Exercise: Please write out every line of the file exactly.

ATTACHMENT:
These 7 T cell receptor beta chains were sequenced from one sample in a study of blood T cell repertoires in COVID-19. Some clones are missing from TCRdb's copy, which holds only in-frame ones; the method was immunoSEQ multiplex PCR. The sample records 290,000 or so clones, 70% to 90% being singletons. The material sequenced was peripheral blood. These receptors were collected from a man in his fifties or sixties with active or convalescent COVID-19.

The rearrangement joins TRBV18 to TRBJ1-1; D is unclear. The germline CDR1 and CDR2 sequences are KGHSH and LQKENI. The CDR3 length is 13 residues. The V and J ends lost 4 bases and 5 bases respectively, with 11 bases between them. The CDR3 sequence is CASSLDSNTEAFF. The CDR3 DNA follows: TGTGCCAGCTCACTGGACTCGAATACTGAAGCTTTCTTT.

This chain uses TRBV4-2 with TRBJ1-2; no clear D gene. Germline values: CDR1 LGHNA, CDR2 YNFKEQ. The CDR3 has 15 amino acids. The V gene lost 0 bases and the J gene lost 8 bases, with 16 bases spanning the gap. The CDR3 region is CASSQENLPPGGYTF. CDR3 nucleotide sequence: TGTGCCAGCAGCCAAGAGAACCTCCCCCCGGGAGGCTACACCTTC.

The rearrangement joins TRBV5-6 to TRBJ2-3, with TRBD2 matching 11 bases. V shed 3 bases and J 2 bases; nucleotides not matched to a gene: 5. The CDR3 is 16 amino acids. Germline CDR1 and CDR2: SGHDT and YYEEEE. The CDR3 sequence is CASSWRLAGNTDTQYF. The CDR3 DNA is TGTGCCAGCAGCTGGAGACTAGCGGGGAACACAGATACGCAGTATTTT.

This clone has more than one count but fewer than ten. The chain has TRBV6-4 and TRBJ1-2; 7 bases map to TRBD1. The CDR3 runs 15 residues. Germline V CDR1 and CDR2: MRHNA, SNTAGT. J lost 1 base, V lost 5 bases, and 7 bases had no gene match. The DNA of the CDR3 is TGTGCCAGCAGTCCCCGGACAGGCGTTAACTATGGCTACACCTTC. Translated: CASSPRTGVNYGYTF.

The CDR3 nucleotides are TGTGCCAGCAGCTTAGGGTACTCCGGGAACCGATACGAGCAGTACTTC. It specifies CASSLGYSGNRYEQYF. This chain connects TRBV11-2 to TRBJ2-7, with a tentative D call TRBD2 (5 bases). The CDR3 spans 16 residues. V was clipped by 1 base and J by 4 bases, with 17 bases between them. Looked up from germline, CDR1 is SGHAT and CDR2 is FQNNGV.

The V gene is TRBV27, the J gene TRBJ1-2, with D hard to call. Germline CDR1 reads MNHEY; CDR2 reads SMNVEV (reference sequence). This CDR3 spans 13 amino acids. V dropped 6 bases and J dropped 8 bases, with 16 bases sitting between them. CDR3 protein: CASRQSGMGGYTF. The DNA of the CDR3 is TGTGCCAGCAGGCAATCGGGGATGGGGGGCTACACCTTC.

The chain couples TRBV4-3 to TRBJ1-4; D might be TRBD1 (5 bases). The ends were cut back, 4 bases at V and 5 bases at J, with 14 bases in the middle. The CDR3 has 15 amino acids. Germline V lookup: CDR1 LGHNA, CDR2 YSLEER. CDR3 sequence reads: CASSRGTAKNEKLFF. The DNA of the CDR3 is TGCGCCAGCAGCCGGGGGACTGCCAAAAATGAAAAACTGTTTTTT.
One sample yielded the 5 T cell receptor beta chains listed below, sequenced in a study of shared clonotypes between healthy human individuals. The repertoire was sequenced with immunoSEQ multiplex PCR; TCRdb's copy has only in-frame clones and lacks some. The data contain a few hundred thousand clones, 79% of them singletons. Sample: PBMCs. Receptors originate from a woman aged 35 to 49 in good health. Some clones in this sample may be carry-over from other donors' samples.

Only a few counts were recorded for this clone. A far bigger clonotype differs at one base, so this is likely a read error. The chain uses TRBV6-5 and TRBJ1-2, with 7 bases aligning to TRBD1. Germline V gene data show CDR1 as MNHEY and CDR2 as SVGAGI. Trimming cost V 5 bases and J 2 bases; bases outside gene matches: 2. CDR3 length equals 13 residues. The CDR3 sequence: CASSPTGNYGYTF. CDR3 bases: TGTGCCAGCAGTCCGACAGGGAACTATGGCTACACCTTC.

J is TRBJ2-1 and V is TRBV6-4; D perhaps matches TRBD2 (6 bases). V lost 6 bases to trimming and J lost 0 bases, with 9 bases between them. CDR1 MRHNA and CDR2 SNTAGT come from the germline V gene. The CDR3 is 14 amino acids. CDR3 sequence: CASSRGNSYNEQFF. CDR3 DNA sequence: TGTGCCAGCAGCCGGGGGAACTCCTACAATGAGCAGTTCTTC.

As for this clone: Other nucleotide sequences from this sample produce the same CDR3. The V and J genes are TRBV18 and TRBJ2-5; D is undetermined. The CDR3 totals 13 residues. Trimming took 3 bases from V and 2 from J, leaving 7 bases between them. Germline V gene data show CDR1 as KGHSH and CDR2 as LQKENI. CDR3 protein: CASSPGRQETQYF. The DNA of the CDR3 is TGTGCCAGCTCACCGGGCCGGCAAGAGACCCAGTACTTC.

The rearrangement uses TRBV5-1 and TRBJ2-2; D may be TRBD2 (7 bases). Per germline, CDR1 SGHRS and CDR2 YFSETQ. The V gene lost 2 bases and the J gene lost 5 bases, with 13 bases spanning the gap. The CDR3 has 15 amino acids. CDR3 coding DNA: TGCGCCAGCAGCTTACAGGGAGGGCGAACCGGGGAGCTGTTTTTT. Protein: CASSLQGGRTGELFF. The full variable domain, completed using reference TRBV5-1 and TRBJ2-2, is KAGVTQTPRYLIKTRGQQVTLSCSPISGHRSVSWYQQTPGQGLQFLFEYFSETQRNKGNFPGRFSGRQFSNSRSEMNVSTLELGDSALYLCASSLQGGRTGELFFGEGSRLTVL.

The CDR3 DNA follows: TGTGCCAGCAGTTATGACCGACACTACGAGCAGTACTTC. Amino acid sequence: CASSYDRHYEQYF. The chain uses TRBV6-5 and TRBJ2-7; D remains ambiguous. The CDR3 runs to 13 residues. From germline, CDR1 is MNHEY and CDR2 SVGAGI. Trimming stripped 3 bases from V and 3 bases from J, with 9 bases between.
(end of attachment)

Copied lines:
These 7 T cell receptor beta chains were sequenced from one sample in a study of blood T cell repertoires in COVID-19. Some clones are missing from TCRdb's copy, which holds only in-frame ones; the method was immunoSEQ multiplex PCR. The sample records 290,000 or so clones, 70% to 90% being singletons. The material sequenced was peripheral blood. These receptors were collected from a man in his fifties or sixties with active or convalescent COVID-19.

The rearrangement joins TRBV18 to TRBJ1-1; D is unclear. The germline CDR1 and CDR2 sequences are KGHSH and LQKENI. The CDR3 length is 13 residues. The V and J ends lost 4 bases and 5 bases respectively, with 11 bases between them. The CDR3 sequence is CASSLDSNTEAFF. The CDR3 DNA follows: TGTGCCAGCTCACTGGACTCGAATACTGAAGCTTTCTTT.

This chain uses TRBV4-2 with TRBJ1-2; no clear D gene. Germline values: CDR1 LGHNA, CDR2 YNFKEQ. The CDR3 has 15 amino acids. The V gene lost 0 bases and the J gene lost 8 bases, with 16 bases spanning the gap. The CDR3 region is CASSQENLPPGGYTF. CDR3 nucleotide sequence: TGTGCCAGCAGCCAAGAGAACCTCCCCCCGGGAGGCTACACCTTC.

The rearrangement joins TRBV5-6 to TRBJ2-3, with TRBD2 matching 11 bases. V shed 3 bases and J 2 bases; nucleotides not matched to a gene: 5. The CDR3 is 16 amino acids. Germline CDR1 and CDR2: SGHDT and YYEEEE. The CDR3 sequence is CASSWRLAGNTDTQYF. The CDR3 DNA is TGTGCCAGCAGCTGGAGACTAGCGGGGAACACAGATACGCAGTATTTT.

This clone has more than one count but fewer than ten. The chain has TRBV6-4 and TRBJ1-2; 7 bases map to TRBD1. The CDR3 runs 15 residues. Germline V CDR1 and CDR2: MRHNA, SNTAGT. J lost 1 base, V lost 5 bases, and 7 bases had no gene match. The DNA of the CDR3 is TGTGCCAGCAGTCCCCGGACAGGCGTTAACTATGGCTACACCTTC. Translated: CASSPRTGVNYGYTF.

The CDR3 nucleotides are TGTGCCAGCAGCTTAGGGTACTCCGGGAACCGATACGAGCAGTACTTC. It specifies CASSLGYSGNRYEQYF. This chain connects TRBV11-2 to TRBJ2-7, with a tentative D call TRBD2 (5 bases). The CDR3 spans 16 residues. V was clipped by 1 base and J by 4 bases, with 17 bases between them. Looked up from germline, CDR1 is SGHAT and CDR2 is FQNNGV.

The V gene is TRBV27, the J gene TRBJ1-2, with D hard to call. Germline CDR1 reads MNHEY; CDR2 reads SMNVEV (reference sequence). This CDR3 spans 13 amino acids. V dropped 6 bases and J dropped 8 bases, with 16 bases sitting between them. CDR3 protein: CASRQSGMGGYTF. The DNA of the CDR3 is TGTGCCAGCAGGCAATCGGGGATGGGGGGCTACACCTTC.

The chain couples TRBV4-3 to TRBJ1-4; D might be TRBD1 (5 bases). The ends were cut back, 4 bases at V and 5 bases at J, with 14 bases in the middle. The CDR3 has 15 amino acids. Germline V lookup: CDR1 LGHNA, CDR2 YSLEER. CDR3 sequence reads: CASSRGTAKNEKLFF. The DNA of the CDR3 is TGCGCCAGCAGCCGGGGGACTGCCAAAAATGAAAAACTGTTTTTT.
One sample yielded the 5 T cell receptor beta chains listed below, sequenced in a study of shared clonotypes between healthy human individuals. The repertoire was sequenced with immunoSEQ multiplex PCR; TCRdb's copy has only in-frame clones and lacks some. The data contain a few hundred thousand clones, 79% of them singletons. Sample: PBMCs. Receptors originate from a woman aged 35 to 49 in good health. Some clones in this sample may be carry-over from other donors' samples.

Only a few counts were recorded for this clone. A far bigger clonotype differs at one base, so this is likely a read error. The chain uses TRBV6-5 and TRBJ1-2, with 7 bases aligning to TRBD1. Germline V gene data show CDR1 as MNHEY and CDR2 as SVGAGI. Trimming cost V 5 bases and J 2 bases; bases outside gene matches: 2. CDR3 length equals 13 residues. The CDR3 sequence: CASSPTGNYGYTF. CDR3 bases: TGTGCCAGCAGTCCGACAGGGAACTATGGCTACACCTTC.

J is TRBJ2-1 and V is TRBV6-4; D perhaps matches TRBD2 (6 bases). V lost 6 bases to trimming and J lost 0 bases, with 9 bases between them. CDR1 MRHNA and CDR2 SNTAGT come from the germline V gene. The CDR3 is 14 amino acids. CDR3 sequence: CASSRGNSYNEQFF. CDR3 DNA sequence: TGTGCCAGCAGCCGGGGGAACTCCTACAATGAGCAGTTCTTC.

As for this clone: Other nucleotide sequences from this sample produce the same CDR3. The V and J genes are TRBV18 and TRBJ2-5; D is undetermined. The CDR3 totals 13 residues. Trimming took 3 bases from V and 2 from J, leaving 7 bases between them. Germline V gene data show CDR1 as KGHSH and CDR2 as LQKENI. CDR3 protein: CASSPGRQETQYF. The DNA of the CDR3 is TGTGCCAGCTCACCGGGCCGGCAAGAGACCCAGTACTTC.

The rearrangement uses TRBV5-1 and TRBJ2-2; D may be TRBD2 (7 bases). Per germline, CDR1 SGHRS and CDR2 YFSETQ. The V gene lost 2 bases and the J gene lost 5 bases, with 13 bases spanning the gap. The CDR3 has 15 amino acids. CDR3 coding DNA: TGCGCCAGCAGCTTACAGGGAGGGCGAACCGGGGAGCTGTTTTTT. Protein: CASSLQGGRTGELFF. The full variable domain, completed using reference TRBV5-1 and TRBJ2-2, is KAGVTQTPRYLIKTRGQQVTLSCSPISGHRSVSWYQQTPGQGLQFLFEYFSETQRNKGNFPGRFSGRQFSNSRSEMNVSTLELGDSALYLCASSLQGGRTGELFFGEGSRLTVL.

The CDR3 DNA follows: TGTGCCAGCAGTTATGACCGACACTACGAGCAGTACTTC. Amino acid sequence: CASSYDRHYEQYF. The chain uses TRBV6-5 and TRBJ2-7; D remains ambiguous. The CDR3 runs to 13 residues. From germline, CDR1 is MNHEY and CDR2 SVGAGI. Trimming stripped 3 bases from V and 3 bases from J, with 9 bases between.